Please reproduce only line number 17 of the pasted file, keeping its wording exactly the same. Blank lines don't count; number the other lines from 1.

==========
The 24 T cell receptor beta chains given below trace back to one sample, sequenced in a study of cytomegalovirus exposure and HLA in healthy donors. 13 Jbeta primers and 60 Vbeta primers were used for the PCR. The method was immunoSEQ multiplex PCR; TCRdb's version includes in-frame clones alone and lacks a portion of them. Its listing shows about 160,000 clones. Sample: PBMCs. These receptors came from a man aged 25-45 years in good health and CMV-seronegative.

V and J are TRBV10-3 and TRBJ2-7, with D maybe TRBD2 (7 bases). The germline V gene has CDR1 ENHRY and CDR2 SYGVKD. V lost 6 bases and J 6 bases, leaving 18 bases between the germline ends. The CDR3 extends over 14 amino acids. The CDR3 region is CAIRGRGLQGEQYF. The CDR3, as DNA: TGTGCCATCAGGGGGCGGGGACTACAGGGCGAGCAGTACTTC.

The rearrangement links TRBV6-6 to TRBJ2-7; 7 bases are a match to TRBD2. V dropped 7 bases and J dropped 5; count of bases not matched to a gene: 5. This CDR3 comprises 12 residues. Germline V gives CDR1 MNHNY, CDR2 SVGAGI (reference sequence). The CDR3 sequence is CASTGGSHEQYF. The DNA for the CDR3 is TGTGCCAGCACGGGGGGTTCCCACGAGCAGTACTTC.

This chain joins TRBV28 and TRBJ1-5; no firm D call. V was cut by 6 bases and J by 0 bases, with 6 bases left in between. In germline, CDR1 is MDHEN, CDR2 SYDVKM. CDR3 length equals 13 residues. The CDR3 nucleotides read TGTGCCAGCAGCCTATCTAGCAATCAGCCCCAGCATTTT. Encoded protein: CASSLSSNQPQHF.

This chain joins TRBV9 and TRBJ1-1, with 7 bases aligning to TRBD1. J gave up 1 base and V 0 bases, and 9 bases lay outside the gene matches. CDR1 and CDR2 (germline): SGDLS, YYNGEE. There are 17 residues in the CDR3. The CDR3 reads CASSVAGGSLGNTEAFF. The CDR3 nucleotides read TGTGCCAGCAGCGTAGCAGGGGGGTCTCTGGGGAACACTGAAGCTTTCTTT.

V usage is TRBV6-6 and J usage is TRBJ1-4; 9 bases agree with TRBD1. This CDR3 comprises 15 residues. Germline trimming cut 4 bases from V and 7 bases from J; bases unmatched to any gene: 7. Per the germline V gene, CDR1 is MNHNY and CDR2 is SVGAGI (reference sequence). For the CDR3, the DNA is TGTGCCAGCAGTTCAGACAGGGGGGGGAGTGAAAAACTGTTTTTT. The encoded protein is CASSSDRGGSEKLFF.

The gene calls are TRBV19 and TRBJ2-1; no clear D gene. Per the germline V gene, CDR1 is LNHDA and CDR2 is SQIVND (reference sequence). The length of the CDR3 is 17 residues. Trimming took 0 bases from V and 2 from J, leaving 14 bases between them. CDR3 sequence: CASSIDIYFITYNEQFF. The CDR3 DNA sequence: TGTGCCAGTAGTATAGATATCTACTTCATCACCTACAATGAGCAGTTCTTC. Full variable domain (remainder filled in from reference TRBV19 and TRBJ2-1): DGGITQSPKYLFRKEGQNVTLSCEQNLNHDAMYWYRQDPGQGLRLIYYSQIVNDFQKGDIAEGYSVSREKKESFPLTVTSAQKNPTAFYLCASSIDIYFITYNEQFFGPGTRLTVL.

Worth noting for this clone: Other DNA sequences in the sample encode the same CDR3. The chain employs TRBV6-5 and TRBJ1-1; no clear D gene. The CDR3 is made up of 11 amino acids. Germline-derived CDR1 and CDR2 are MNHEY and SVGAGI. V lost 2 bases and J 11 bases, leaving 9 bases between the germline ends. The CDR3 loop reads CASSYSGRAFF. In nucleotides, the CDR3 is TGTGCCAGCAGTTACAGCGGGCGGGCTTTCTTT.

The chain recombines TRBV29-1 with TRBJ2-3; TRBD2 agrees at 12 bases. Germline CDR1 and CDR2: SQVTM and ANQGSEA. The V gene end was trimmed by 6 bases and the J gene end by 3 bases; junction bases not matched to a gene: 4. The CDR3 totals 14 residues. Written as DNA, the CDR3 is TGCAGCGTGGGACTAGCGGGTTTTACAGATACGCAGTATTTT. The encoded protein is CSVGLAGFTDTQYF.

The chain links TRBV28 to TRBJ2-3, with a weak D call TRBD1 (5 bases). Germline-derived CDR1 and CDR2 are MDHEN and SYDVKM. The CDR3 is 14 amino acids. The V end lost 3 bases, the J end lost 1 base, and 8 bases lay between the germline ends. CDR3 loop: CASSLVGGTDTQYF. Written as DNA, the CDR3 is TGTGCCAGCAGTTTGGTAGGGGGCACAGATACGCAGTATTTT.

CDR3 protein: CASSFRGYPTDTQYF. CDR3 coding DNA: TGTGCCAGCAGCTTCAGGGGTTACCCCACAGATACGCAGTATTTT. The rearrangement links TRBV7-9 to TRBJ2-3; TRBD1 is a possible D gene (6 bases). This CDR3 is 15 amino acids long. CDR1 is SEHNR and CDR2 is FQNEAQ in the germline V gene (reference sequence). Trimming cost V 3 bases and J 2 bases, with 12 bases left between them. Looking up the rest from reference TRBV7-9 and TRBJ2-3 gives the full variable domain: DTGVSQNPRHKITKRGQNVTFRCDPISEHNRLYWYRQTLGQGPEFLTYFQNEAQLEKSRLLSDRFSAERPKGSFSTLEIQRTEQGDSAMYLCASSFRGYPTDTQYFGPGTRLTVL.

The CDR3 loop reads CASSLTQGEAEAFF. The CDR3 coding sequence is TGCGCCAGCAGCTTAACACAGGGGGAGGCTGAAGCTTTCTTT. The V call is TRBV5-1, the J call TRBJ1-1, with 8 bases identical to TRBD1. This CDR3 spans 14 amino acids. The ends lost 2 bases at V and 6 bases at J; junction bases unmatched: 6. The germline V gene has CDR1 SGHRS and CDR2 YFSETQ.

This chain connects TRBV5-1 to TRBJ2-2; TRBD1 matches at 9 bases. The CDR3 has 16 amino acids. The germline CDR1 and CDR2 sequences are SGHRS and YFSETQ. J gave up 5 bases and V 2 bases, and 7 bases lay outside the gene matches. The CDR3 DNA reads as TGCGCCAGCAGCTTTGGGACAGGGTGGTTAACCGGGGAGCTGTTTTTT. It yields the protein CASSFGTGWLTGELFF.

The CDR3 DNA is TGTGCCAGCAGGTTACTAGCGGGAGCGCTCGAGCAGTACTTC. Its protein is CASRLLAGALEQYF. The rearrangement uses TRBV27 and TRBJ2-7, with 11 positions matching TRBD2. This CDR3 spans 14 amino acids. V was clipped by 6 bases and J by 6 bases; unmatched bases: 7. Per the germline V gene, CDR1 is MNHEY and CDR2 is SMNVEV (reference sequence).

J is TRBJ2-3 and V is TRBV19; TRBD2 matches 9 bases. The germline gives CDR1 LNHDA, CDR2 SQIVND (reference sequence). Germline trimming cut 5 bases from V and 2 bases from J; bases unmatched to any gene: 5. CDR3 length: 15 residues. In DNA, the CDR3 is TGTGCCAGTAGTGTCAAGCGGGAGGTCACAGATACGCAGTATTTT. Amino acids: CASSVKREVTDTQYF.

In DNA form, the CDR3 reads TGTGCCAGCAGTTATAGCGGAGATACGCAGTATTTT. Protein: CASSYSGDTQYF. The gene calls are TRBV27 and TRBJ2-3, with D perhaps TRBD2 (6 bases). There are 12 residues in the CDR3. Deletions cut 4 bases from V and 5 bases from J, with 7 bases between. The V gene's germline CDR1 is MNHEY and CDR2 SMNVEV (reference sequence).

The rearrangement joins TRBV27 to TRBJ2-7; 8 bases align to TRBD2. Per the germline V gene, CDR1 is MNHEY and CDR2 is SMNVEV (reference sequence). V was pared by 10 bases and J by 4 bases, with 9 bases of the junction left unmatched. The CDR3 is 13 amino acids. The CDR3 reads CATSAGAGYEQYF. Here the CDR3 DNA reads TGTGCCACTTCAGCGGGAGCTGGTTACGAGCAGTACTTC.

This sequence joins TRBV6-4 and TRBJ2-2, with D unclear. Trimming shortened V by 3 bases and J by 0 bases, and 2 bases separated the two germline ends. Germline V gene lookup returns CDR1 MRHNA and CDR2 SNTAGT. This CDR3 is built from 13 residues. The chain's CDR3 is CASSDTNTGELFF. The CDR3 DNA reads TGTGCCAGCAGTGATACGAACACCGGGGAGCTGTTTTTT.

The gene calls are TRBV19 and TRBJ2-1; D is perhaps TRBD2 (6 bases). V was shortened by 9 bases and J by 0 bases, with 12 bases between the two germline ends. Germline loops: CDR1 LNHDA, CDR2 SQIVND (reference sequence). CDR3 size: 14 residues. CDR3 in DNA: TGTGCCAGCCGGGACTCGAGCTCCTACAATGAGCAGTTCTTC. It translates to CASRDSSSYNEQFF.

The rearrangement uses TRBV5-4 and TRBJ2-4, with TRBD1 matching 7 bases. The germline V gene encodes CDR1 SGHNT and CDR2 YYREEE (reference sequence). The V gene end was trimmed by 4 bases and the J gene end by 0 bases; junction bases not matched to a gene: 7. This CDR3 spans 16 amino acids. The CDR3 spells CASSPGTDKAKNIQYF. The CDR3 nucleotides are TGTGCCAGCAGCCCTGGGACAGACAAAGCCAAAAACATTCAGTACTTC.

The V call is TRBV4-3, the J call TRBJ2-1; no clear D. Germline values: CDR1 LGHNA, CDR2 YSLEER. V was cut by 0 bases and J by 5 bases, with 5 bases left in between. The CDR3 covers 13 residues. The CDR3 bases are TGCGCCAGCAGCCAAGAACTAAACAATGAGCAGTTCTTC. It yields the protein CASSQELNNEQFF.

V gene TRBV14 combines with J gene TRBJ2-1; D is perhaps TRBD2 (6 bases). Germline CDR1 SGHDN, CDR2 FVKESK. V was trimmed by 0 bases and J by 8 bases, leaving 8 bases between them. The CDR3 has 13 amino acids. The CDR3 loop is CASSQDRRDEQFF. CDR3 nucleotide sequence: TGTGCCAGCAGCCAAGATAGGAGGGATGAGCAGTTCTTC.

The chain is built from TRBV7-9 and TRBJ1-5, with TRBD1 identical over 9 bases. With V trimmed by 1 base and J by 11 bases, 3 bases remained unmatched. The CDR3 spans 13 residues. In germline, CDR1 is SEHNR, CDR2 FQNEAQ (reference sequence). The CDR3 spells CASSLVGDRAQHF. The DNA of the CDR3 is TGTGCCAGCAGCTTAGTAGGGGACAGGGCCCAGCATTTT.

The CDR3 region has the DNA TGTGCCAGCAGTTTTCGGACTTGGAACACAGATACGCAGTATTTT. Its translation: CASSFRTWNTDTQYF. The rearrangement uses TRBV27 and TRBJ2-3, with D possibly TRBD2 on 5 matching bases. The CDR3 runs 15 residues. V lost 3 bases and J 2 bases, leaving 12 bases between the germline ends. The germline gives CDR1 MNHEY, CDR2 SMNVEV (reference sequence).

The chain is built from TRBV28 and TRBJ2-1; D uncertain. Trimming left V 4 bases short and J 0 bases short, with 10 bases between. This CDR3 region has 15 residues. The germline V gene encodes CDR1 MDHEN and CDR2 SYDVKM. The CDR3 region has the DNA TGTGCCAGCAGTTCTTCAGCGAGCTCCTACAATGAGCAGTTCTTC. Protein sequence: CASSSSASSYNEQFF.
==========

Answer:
The rearrangement joins TRBV27 to TRBJ2-7; 8 bases align to TRBD2. Per the germline V gene, CDR1 is MNHEY and CDR2 is SMNVEV (reference sequence). V was pared by 10 bases and J by 4 bases, with 9 bases of the junction left unmatched. The CDR3 is 13 amino acids. The CDR3 reads CATSAGAGYEQYF. Here the CDR3 DNA reads TGTGCCACTTCAGCGGGAGCTGGTTACGAGCAGTACTTC.